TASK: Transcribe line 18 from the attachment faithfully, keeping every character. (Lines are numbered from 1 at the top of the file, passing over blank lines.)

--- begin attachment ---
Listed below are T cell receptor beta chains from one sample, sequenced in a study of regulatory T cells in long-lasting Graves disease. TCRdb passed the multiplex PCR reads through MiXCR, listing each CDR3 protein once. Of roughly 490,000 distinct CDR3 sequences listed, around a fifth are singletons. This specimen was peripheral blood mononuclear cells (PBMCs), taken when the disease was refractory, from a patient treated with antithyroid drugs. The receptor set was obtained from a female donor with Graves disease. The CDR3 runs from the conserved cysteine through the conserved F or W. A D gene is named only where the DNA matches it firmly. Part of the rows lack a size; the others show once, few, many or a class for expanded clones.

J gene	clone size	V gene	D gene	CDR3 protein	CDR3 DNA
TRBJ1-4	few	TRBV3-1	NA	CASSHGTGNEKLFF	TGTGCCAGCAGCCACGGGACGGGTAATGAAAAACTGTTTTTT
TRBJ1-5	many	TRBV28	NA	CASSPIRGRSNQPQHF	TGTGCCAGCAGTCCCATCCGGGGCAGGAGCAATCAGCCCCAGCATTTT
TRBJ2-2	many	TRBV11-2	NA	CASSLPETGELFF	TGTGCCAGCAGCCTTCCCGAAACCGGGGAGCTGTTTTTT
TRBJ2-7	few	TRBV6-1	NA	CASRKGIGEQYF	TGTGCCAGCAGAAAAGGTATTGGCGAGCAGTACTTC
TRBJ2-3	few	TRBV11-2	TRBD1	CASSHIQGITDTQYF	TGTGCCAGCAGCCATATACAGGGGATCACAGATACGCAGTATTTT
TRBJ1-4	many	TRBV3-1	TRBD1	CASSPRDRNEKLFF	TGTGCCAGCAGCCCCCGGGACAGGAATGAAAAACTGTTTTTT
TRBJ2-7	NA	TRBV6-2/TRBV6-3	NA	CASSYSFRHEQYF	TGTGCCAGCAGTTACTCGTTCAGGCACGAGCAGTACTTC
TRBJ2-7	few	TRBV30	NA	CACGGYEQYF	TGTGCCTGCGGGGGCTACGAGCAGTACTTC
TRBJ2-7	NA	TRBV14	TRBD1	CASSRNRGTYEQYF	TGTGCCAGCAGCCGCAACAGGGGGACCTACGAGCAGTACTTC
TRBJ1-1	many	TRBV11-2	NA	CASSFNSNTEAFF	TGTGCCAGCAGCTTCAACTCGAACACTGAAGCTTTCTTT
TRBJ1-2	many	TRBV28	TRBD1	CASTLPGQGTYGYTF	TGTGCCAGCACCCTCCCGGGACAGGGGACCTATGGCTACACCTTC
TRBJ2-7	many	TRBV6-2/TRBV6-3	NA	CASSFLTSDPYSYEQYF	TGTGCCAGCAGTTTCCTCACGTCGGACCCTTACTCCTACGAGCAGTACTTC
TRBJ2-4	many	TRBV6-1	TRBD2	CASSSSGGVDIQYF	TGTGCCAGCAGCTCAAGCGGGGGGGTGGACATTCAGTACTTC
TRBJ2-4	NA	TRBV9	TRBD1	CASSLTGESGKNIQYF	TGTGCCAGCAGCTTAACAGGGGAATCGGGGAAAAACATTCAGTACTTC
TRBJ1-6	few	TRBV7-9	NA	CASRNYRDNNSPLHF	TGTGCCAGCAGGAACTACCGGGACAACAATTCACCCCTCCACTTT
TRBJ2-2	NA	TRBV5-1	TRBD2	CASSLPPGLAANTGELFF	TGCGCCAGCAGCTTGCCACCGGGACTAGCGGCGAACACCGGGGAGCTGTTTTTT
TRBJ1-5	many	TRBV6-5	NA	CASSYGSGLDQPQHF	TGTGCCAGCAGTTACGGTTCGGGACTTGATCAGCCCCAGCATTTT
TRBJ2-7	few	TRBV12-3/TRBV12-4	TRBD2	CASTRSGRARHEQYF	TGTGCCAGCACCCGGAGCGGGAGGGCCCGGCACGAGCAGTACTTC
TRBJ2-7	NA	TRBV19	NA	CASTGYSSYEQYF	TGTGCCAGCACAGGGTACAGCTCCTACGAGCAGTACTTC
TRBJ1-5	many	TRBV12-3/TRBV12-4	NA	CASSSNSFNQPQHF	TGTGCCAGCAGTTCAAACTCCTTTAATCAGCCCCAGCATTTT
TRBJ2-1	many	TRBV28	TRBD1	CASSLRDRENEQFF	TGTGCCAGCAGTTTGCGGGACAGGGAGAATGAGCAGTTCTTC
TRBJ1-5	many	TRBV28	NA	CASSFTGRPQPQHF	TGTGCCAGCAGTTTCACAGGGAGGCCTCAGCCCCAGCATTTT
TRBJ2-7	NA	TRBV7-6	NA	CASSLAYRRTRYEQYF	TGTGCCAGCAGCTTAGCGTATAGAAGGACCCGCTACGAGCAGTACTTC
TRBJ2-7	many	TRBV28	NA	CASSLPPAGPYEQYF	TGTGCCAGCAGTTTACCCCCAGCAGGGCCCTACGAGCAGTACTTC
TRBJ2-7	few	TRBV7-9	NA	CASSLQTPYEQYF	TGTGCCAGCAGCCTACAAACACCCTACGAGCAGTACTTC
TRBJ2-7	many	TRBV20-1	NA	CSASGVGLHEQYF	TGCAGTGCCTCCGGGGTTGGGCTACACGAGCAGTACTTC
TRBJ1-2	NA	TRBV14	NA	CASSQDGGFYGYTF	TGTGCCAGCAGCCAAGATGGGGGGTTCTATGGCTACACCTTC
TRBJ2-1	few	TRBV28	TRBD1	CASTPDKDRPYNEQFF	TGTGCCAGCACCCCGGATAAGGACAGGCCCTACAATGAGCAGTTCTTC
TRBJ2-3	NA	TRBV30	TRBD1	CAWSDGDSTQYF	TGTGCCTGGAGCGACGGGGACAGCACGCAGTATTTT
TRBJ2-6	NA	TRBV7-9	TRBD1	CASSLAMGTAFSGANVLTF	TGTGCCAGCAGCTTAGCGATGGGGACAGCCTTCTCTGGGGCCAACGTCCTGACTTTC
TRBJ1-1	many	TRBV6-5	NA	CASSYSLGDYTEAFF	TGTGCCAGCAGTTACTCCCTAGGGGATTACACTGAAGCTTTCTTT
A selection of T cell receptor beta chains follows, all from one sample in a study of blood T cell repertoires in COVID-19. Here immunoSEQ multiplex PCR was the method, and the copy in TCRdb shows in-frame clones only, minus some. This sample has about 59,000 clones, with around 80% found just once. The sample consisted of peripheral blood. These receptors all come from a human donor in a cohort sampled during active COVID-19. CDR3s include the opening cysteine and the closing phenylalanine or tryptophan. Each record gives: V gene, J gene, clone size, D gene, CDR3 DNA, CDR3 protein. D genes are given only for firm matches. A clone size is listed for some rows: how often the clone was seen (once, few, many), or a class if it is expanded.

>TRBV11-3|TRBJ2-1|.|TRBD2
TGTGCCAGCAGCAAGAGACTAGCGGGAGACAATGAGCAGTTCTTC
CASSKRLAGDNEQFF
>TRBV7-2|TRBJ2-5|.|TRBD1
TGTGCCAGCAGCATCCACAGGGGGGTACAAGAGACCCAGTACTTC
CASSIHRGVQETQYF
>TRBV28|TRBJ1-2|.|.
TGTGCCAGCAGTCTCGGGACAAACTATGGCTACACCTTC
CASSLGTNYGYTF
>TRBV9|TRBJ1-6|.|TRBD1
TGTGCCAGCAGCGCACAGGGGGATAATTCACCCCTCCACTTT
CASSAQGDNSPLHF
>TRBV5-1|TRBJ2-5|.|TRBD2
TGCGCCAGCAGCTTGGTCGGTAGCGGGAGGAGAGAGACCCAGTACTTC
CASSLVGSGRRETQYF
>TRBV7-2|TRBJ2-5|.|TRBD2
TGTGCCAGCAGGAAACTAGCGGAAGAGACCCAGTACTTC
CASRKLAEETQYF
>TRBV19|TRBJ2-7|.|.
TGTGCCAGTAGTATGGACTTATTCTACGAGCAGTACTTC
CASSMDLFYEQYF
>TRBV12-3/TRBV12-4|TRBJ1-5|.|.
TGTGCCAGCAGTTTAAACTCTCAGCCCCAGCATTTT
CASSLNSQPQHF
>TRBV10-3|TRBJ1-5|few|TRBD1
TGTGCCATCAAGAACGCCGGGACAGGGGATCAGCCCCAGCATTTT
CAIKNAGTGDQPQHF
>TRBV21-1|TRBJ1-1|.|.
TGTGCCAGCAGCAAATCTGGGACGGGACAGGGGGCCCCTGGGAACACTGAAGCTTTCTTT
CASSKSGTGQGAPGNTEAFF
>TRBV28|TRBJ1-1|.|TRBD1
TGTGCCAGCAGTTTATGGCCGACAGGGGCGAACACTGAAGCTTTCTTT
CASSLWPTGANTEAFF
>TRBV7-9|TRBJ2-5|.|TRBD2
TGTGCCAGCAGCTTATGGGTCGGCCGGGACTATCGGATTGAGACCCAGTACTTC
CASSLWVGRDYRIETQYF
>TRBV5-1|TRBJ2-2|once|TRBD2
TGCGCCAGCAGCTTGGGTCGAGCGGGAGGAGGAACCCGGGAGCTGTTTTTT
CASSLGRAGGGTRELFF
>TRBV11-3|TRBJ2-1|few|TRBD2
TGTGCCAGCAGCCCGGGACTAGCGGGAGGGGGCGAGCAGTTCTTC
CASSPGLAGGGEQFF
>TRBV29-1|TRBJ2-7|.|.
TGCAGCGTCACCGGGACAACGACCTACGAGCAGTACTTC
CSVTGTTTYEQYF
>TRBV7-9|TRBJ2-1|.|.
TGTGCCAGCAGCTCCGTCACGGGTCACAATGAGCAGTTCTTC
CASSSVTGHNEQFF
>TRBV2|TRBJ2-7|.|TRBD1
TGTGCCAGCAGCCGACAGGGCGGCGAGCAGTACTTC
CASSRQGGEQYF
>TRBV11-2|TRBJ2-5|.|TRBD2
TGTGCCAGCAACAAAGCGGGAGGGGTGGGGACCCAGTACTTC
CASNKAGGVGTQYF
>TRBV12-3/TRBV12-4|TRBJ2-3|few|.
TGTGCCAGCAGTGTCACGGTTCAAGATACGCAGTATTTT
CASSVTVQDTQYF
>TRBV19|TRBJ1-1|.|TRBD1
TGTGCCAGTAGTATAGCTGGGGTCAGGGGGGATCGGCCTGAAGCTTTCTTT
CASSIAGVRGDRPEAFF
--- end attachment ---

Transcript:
TRBJ2-2	NA	TRBV5-1	TRBD2	CASSLPPGLAANTGELFF	TGCGCCAGCAGCTTGCCACCGGGACTAGCGGCGAACACCGGGGAGCTGTTTTTT